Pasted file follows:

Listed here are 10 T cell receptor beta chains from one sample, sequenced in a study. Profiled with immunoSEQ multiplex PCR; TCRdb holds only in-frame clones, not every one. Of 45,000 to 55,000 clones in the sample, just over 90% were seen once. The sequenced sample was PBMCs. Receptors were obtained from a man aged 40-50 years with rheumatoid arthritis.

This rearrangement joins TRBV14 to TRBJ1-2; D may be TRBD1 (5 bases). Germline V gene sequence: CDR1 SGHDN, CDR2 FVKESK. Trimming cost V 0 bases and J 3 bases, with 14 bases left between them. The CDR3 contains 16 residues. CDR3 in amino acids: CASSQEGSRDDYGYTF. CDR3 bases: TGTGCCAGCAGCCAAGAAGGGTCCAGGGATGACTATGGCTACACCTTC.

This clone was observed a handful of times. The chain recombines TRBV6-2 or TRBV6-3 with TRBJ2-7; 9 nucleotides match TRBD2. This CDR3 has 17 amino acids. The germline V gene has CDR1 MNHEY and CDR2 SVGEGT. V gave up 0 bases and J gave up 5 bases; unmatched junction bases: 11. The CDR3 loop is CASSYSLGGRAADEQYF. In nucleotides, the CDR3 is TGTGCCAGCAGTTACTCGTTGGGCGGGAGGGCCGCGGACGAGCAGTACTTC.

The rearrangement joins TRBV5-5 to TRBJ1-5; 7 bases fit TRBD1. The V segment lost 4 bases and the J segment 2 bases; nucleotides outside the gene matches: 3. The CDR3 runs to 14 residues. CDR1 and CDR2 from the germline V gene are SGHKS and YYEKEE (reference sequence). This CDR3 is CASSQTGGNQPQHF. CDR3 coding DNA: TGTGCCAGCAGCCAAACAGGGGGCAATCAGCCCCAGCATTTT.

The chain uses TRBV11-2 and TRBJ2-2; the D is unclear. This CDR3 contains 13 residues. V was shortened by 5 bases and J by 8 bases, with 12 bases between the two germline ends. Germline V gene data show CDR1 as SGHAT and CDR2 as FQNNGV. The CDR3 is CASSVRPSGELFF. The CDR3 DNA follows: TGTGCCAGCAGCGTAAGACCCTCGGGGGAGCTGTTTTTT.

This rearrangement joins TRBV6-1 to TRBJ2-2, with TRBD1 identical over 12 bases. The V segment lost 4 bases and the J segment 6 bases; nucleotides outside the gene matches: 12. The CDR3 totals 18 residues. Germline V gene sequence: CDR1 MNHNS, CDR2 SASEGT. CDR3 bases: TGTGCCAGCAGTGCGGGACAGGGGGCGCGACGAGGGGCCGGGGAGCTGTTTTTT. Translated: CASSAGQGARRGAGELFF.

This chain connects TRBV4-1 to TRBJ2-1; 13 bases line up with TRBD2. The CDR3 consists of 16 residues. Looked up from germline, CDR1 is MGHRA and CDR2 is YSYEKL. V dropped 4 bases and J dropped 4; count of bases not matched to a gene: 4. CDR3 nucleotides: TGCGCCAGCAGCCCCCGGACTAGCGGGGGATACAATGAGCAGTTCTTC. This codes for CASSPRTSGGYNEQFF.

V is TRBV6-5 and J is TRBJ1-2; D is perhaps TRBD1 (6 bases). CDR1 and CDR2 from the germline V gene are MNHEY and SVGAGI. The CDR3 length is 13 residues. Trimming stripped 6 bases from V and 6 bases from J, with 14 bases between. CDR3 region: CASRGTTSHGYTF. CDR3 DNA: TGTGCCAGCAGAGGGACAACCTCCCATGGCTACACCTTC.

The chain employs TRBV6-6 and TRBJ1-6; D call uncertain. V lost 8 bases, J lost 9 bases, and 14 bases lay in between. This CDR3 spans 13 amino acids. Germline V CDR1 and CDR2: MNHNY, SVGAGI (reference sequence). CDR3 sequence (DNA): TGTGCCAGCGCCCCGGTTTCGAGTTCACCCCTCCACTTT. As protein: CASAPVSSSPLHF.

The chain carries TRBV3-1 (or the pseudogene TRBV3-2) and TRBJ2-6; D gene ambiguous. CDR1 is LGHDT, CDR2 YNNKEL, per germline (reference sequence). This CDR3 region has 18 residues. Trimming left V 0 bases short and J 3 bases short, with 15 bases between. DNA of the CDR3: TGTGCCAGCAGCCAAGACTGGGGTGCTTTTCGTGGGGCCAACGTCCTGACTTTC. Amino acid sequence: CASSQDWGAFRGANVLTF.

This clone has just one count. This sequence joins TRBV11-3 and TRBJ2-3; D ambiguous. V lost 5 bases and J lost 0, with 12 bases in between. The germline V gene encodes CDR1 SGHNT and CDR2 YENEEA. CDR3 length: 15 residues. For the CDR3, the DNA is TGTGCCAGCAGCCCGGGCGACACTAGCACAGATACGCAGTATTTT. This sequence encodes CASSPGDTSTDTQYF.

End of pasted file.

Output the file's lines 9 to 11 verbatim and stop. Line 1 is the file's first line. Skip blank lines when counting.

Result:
The chain employs TRBV6-6 and TRBJ1-6; D call uncertain. V lost 8 bases, J lost 9 bases, and 14 bases lay in between. This CDR3 spans 13 amino acids. Germline V CDR1 and CDR2: MNHNY, SVGAGI (reference sequence). CDR3 sequence (DNA): TGTGCCAGCGCCCCGGTTTCGAGTTCACCCCTCCACTTT. As protein: CASAPVSSSPLHF.

The chain carries TRBV3-1 (or the pseudogene TRBV3-2) and TRBJ2-6; D gene ambiguous. CDR1 is LGHDT, CDR2 YNNKEL, per germline (reference sequence). This CDR3 region has 18 residues. Trimming left V 0 bases short and J 3 bases short, with 15 bases between. DNA of the CDR3: TGTGCCAGCAGCCAAGACTGGGGTGCTTTTCGTGGGGCCAACGTCCTGACTTTC. Amino acid sequence: CASSQDWGAFRGANVLTF.

This clone has just one count. This sequence joins TRBV11-3 and TRBJ2-3; D ambiguous. V lost 5 bases and J lost 0, with 12 bases in between. The germline V gene encodes CDR1 SGHNT and CDR2 YENEEA. CDR3 length: 15 residues. For the CDR3, the DNA is TGTGCCAGCAGCCCGGGCGACACTAGCACAGATACGCAGTATTTT. This sequence encodes CASSPGDTSTDTQYF.